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Fanbase Press Interviews Marc Jackson on the Comic Book Series, ‘Grow a Pair’

The following is an interview with Marc Jackson on the release of his new comic, Grow a Pair. In this interview, Fanbase Press Editor-in-Chief Barbra Dillon chats with Jackson about the inspiration behind the series, his creative process in balancing the writing and artistic duties, what he hopes that readers will take away from the story, and more!

Barbra Dillon, Fanbase Press Editor-in-Chief: Congratulations on the upcoming release of your comic book series, Grow a Pair!  For those who may be unfamiliar, how would you describe the series’ premise, and what inspired you to tell this story?

Marc Jackson: The comic is the story of 13-year-old Dusty Danson, who, after getting beaten up once again, meets a space genie called Gene who bestows on him three wishes, he chooses super-powers, a town full of bad-guys, and a pizza! Then the fun really begins! It’s my first comic aimed at an older audience, teen+. It features slightly more adult themes, a little bad language, and some gratuitous nudity! I wanted to try something different and combine the concept with a different visual style, too. It’s black and white, with a bold and graphic use of a spot red colour, to really let it stand out from my other work that usually is very brightly coloured to engage a younger audience.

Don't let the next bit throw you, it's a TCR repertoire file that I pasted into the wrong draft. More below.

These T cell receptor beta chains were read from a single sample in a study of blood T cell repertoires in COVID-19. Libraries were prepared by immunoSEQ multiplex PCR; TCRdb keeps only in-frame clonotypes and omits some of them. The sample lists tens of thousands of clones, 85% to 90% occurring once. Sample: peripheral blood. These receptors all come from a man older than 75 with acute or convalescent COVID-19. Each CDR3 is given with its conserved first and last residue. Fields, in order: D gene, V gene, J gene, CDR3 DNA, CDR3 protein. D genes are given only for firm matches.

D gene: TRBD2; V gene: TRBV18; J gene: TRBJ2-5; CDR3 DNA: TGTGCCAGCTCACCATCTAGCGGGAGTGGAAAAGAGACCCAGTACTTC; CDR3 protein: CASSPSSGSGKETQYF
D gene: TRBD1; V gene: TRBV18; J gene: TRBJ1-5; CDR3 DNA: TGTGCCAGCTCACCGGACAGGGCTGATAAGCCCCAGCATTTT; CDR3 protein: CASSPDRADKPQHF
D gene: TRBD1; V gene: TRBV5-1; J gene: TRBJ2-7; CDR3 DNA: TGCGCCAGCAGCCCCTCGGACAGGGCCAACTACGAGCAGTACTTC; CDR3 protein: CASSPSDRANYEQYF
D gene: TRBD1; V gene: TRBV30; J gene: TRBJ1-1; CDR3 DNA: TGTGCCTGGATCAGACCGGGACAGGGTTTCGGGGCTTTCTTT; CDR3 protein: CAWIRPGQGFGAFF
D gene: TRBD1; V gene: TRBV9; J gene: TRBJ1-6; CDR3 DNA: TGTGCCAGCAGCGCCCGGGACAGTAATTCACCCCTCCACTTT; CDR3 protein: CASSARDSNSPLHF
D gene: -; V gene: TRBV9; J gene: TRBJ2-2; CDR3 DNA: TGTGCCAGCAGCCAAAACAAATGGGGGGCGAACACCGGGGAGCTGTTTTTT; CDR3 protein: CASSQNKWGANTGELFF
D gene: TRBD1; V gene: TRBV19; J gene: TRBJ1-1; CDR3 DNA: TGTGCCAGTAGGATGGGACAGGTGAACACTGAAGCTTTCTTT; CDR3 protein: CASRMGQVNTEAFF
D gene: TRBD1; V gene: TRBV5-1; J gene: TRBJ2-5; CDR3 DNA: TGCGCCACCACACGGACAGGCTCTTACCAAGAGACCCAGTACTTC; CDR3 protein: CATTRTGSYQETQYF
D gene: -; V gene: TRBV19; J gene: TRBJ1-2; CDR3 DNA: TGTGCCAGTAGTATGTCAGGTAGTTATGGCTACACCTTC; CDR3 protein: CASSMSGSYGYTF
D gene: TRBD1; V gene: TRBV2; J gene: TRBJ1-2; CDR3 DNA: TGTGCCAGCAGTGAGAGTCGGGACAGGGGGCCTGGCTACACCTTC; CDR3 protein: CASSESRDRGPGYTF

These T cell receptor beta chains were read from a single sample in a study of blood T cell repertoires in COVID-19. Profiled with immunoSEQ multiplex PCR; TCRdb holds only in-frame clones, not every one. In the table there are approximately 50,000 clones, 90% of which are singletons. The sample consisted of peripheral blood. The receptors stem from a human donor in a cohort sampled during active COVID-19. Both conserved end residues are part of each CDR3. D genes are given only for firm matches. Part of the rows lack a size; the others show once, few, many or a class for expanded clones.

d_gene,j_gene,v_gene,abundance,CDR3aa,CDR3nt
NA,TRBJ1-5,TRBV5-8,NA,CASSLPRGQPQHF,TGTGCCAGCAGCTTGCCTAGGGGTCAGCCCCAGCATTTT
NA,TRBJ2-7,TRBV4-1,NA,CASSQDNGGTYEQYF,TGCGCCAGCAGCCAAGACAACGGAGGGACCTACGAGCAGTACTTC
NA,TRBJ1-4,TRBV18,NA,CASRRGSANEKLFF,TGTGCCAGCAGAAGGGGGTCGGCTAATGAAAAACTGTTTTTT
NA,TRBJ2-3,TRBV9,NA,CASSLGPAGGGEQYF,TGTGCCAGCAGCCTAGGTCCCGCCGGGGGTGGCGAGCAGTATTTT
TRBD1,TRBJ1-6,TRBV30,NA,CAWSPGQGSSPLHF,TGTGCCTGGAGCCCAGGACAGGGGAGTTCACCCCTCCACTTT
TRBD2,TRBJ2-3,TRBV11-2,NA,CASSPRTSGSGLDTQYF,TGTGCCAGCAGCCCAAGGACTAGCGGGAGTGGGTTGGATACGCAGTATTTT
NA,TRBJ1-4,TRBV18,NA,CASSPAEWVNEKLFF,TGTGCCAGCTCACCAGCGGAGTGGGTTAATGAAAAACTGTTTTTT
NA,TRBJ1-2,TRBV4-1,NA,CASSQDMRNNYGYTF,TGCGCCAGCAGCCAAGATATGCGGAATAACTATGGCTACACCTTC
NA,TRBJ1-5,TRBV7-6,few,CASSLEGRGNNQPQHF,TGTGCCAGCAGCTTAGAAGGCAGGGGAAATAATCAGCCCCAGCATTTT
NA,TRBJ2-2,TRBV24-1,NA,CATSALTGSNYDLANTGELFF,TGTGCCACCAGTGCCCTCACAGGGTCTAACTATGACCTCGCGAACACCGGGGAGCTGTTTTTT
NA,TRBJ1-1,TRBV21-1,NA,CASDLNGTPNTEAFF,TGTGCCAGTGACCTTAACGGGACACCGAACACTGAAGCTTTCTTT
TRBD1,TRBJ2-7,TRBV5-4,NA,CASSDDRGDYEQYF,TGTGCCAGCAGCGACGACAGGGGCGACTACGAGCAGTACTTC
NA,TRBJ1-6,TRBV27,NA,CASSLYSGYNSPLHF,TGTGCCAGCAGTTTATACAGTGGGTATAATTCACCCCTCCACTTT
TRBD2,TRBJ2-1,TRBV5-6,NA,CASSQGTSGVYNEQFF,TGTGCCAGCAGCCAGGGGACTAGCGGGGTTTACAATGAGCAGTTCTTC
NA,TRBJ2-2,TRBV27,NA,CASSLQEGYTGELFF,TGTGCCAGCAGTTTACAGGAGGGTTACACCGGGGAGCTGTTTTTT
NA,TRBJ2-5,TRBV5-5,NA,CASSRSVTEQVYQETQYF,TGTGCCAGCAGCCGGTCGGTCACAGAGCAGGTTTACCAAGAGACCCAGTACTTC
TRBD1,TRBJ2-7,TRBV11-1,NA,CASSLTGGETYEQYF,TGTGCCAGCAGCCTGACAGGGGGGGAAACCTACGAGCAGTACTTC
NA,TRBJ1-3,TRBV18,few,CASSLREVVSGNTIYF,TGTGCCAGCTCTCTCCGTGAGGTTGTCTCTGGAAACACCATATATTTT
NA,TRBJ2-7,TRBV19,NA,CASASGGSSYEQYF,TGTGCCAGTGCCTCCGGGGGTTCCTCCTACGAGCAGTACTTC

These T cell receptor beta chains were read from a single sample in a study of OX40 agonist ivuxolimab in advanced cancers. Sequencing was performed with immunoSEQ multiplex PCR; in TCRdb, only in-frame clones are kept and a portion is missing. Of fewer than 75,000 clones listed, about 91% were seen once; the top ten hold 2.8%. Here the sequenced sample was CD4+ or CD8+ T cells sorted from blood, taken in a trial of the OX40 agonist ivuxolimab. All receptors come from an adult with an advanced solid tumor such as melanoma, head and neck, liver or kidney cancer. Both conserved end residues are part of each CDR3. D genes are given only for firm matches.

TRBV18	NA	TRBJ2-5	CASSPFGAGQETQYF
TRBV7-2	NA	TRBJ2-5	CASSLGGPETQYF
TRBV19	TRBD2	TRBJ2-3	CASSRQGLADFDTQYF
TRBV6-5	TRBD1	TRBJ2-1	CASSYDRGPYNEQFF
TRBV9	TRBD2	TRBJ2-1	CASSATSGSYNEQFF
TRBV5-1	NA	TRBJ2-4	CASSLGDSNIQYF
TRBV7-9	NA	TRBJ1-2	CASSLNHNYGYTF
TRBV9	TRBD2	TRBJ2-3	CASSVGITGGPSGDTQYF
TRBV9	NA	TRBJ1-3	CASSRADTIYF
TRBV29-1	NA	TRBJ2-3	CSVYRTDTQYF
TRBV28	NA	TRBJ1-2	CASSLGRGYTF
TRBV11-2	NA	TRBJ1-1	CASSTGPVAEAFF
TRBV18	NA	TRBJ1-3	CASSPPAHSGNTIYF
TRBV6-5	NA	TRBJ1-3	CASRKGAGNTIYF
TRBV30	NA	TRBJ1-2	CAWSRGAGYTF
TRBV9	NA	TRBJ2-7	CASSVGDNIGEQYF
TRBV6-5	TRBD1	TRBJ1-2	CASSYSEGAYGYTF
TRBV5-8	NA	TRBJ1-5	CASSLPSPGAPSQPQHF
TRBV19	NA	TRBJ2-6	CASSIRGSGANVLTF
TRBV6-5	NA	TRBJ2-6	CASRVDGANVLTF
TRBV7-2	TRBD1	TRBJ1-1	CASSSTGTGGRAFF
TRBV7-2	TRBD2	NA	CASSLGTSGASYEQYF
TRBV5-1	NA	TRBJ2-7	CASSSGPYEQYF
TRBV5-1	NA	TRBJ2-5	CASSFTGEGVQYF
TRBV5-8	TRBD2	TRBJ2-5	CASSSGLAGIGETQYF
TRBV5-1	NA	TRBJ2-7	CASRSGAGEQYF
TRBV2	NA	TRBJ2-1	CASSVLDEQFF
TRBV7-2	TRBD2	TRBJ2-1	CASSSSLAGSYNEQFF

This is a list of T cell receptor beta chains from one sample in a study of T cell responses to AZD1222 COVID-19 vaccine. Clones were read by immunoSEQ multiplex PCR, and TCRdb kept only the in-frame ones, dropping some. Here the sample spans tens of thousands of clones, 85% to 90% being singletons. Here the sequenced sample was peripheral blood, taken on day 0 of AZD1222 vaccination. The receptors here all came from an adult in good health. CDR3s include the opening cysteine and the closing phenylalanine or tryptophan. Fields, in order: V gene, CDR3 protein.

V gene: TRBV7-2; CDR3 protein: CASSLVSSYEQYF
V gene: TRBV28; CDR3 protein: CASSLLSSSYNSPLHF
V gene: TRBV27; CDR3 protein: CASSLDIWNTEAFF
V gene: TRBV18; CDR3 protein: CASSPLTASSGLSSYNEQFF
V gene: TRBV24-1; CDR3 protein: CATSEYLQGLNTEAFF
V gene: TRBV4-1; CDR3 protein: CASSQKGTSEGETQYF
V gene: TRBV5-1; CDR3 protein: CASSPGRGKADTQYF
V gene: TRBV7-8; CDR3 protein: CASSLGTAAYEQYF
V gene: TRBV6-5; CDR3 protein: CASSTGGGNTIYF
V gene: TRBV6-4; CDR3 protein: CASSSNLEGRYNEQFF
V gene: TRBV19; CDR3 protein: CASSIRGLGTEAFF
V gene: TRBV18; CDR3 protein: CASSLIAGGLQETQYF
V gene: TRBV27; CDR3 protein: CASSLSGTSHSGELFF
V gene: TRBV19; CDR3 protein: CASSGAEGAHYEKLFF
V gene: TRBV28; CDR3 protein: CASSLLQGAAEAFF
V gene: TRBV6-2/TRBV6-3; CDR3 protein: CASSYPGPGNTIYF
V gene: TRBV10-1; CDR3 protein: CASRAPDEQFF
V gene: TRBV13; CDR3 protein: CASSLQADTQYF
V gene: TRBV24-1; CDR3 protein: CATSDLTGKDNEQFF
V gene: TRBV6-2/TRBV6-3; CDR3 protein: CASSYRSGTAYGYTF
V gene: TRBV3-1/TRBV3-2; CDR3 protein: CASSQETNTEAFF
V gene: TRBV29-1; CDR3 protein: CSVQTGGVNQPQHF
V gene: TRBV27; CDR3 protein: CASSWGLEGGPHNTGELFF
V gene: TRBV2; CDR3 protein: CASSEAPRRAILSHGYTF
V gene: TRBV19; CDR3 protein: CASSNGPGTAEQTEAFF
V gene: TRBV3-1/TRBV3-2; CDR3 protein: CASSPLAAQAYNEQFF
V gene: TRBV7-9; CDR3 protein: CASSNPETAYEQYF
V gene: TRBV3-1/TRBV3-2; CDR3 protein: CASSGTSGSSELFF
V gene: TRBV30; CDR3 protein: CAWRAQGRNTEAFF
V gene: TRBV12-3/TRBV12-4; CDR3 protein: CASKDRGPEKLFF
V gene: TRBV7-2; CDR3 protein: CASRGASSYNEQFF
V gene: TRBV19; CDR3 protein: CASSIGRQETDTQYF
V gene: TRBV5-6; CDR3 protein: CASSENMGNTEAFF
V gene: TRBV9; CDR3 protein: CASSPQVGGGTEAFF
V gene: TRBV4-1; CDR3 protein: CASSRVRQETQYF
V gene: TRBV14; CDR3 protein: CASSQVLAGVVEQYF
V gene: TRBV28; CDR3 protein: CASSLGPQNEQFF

BD: What can you share with us about your creative process in balancing the writing and artistic duties, and who or what have been some of your creative influences?

MJ: I basically write out the script, based on the plot in my head that is a list of bulleted scenes I suppose. This one is kind of four sections. I then literally type up the basic script with a couple of notes to myself for particular visuals and once I feel I have a good flow to the script I get started on the drawing. Sometimes I have jokes in the script, sometimes I add more funnies once I have the page drawn to enhance the comic more. I then start work on the pages, I work straight to digital ink and mainly from what I have typed, which influences the visuals. I want each page to really differ from the last. For this comic I was only working on splash pages, so one panel per page, which again gave it a distinct look. I usually drop the dialogue on to the page and then work from there, drawing the characters and backgrounds, depending on what I want to have going on. I then drop the balloons in and then fully letter the page. I can move things around as a whole at that point, getting the exactly layout and balance for each panel until I say ‘done!’ and move to the next one.

For this comic, I was hugely influenced by the late Steve Ditko’s work, particularly Spider-Man. I wanted to create the perfect, little origin issue with that same wonder and spirit than Steve and Stan put into those old comics. I even dedicated the comic to Steve Ditko. As I was using black and white, with a lot of heavy blacks, Frank Miller was a big influence on my approach, as well. The way he also used spot colours on Sin City and Holy Terror was always something that resonated with me.